D DAY Through German Eyes: The Hidden Story of June 6th 1944 [Audiobook]
25 December 2016, 22:44
2016 | MP3@64 kbps + AZW3 | 6 hrs 7 mins | 167.03MB
This is the hidden side of D-Day which has fascinated readers/listeners around the world.
Almost all accounts of D-Day are told from the Allied perspective, with the emphasis on how German resistance was overcome on June 6, 1944. But what was it like to be a German soldier in the bunkers and gun emplacements of the Normandy coast, facing the onslaught of the mightiest seaborne invasion in history? What motivated the German defenders, what were their thought processes - and how did they fight from one strong point to another, among the dunes and fields, on that first cataclysmic day? What were their experiences on facing the tanks, the flamethrowers and the devastating air superiority of the Allies?
This book sheds fascinating light on these questions, bringing together statements made by German survivors after the war, when time had allowed them to reflect on their state of mind, their actions and their choices of June 6. We see a perspective of D-Day which deserves to be added to the historical record, in which ordinary German troops struggled to make sense of the onslaught that was facing them, and emerged stunned at the weaponry and sheer determination of the Allied soldiers. We see, too, how the Germans fought in the great coastal bunkers, perceived as impregnable fortresses, but in reality often becoming tombs for their crews. Above all, we now have the unheard human voices of the individual German soldiers - the men who are so often portrayed as a faceless mass.
The Origins of Everything in 100 Pages (More or Less) [Audiobook]
24 December 2016, 01:08
2016 | MP3@64 kbps + EPUB | 5 hrs 13 mins | 133.44MB
Covering 13.8 billion years, a calculatedly concise, wryly intelligent history of everything, from the Big Bang to the advent of human civilization.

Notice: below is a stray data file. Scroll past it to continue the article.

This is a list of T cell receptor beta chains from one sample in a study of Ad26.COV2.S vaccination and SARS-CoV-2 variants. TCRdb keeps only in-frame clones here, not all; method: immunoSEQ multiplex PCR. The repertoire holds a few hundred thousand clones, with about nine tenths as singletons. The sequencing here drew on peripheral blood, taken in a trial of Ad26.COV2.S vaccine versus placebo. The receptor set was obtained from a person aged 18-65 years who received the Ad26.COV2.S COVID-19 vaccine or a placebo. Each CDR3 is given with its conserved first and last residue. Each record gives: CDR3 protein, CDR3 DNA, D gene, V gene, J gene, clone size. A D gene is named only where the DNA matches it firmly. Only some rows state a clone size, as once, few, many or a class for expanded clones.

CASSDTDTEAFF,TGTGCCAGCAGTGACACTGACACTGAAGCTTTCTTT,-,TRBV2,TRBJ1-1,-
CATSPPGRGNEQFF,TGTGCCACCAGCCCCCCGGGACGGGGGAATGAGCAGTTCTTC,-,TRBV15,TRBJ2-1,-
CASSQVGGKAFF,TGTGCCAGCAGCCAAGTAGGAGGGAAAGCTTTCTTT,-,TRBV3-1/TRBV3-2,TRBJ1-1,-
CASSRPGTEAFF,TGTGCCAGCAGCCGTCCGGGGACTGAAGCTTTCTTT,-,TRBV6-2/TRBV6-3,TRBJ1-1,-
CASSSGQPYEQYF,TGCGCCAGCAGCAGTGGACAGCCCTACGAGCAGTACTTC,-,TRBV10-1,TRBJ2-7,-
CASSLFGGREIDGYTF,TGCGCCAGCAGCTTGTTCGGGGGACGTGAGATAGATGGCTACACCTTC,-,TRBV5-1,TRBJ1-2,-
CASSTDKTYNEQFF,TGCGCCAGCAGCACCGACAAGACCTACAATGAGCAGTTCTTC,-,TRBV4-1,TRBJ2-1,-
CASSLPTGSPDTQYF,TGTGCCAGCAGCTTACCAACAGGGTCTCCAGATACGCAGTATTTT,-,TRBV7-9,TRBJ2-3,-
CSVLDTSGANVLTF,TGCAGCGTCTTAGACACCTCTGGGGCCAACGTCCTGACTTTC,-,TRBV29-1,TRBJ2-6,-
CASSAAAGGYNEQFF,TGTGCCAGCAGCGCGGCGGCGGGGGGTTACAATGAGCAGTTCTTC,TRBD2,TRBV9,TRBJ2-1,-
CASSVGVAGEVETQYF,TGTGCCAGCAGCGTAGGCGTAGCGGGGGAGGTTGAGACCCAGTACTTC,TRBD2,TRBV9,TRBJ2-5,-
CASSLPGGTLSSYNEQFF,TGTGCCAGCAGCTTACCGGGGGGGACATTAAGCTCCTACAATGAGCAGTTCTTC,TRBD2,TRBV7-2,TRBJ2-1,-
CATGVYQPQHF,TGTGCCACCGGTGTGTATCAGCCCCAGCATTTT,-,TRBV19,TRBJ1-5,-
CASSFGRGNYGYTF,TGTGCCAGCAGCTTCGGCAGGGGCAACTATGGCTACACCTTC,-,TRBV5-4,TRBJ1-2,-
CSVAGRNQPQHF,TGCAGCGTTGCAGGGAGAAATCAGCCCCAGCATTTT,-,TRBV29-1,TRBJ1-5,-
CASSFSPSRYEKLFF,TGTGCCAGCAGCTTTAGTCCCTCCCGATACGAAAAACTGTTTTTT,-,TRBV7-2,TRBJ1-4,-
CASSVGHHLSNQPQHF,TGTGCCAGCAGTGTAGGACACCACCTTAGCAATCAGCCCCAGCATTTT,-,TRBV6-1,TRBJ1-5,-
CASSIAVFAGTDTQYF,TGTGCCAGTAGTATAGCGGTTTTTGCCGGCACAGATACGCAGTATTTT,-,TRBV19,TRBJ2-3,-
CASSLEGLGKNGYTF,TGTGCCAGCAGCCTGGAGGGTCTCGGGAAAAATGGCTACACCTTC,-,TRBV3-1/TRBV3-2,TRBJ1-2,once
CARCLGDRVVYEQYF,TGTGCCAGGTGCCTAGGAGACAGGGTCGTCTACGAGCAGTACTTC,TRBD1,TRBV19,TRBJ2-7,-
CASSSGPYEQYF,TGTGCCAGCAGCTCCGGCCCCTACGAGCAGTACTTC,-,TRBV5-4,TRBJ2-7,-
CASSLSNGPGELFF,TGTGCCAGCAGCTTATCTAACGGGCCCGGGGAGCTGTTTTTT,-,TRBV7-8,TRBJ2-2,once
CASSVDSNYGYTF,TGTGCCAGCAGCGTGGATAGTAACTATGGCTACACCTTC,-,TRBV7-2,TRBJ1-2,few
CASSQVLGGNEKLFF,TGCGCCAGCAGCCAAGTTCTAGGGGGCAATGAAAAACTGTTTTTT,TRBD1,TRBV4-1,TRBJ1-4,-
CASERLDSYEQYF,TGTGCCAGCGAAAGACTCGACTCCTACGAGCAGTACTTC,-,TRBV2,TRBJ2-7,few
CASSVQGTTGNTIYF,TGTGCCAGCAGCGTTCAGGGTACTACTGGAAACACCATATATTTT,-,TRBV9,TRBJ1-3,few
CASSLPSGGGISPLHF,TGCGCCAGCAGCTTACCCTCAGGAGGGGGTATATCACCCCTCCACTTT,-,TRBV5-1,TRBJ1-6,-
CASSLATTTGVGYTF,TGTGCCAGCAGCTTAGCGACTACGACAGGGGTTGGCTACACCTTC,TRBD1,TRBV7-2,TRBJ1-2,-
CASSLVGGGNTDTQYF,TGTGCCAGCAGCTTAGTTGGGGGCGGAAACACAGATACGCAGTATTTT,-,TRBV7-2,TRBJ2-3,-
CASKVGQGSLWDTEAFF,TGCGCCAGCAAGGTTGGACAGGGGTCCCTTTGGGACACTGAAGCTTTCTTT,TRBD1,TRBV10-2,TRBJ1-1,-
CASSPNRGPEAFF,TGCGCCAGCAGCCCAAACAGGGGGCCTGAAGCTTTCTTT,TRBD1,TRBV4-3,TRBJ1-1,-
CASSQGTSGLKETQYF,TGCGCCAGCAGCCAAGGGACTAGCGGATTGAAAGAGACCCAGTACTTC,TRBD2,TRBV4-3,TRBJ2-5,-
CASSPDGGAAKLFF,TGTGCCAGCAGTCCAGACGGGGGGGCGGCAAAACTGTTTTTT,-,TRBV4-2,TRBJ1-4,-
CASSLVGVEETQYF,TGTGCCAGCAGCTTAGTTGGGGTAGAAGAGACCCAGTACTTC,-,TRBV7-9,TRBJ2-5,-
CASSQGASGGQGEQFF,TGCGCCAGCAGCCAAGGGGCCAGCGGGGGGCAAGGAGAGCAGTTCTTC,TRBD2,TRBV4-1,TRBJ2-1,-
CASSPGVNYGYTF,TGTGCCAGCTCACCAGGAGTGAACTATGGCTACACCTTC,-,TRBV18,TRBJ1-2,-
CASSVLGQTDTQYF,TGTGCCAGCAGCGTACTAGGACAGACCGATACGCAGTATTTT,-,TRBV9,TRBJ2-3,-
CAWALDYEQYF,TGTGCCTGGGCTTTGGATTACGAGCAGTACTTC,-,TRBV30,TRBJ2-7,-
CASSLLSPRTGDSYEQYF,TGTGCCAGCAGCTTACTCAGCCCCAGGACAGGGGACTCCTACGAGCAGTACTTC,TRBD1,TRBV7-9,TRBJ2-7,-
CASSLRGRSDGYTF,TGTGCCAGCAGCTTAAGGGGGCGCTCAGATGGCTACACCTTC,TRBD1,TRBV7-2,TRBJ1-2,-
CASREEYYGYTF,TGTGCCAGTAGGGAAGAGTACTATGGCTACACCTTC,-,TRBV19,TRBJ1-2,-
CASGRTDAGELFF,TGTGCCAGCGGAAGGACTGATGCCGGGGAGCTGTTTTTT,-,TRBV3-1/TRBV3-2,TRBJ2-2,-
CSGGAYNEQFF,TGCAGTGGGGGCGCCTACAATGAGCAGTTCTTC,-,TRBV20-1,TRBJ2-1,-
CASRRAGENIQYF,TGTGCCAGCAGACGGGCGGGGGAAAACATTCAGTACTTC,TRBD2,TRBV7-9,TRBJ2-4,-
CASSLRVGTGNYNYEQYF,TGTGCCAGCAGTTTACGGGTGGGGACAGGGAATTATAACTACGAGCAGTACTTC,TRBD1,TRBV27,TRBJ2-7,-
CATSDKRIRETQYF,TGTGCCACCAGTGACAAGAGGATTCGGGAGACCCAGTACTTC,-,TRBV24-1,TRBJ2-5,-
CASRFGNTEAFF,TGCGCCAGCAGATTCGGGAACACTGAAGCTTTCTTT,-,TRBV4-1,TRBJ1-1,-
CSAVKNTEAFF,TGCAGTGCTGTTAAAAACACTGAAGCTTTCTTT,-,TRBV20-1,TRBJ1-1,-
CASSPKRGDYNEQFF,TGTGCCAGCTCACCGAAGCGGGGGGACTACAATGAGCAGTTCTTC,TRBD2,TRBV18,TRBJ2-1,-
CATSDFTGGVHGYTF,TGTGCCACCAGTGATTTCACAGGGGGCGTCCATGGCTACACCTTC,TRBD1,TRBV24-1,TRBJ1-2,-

With wonder, wit, and flair - and in record time and space - geophysicist David Bercovici explains how everything came to be everywhere, from the creation of stars and galaxies to the formation of Earth's atmosphere and oceans to the origin of life and human civilization. Bercovici marries humor and legitimate scientific intrigue, rocketing listeners across nearly 14 billion years and making connections between the essential theories that give us our current understanding of topics as varied as particle physics, plate tectonics, and photosynthesis. Bercovici's unique literary endeavor is a treasure trove of real, compelling science and fascinating history, providing both science lovers and complete neophytes with an unforgettable introduction to the fields of cosmology, geology, climate science, human evolution, and more.
The History of Rock & Roll: Volume 1: 1920-1963 [Audiobook]
22 December 2016, 10:41
2016 | MP3@64 kbps + EPUB | 15 hrs 32 mins | 427.15MB
Ed Ward covers the first half of the history of rock & roll in this sweeping and definitive narrative - from the 1920s, when the music of rambling medicine shows mingled with the songs of vaudeville and minstrel acts to create the very early sounds of country and rhythm and blues, to the rise of the first independent record labels post-World War II, and concluding in December 1963, just as an immense change in the airwaves took hold and the Beatles prepared for their first American tour.
In this first volume of a two-part series, Ward shares his endless depth of knowledge and through engrossing storytelling hops seamlessly from Memphis to Chicago, Detroit, England, New York, and everywhere in between. He covers the trajectories of the big name acts like Elvis Presley, Buddy Holly, Chuck Berry, and Ray Charles, while also filling in gaps of knowledge and celebrating forgotten heroes such as the Burnette brothers, the "5" Royales, and Marion Keisker, Sam Phillips's assistant, who played an integral part in launching Elvis's career.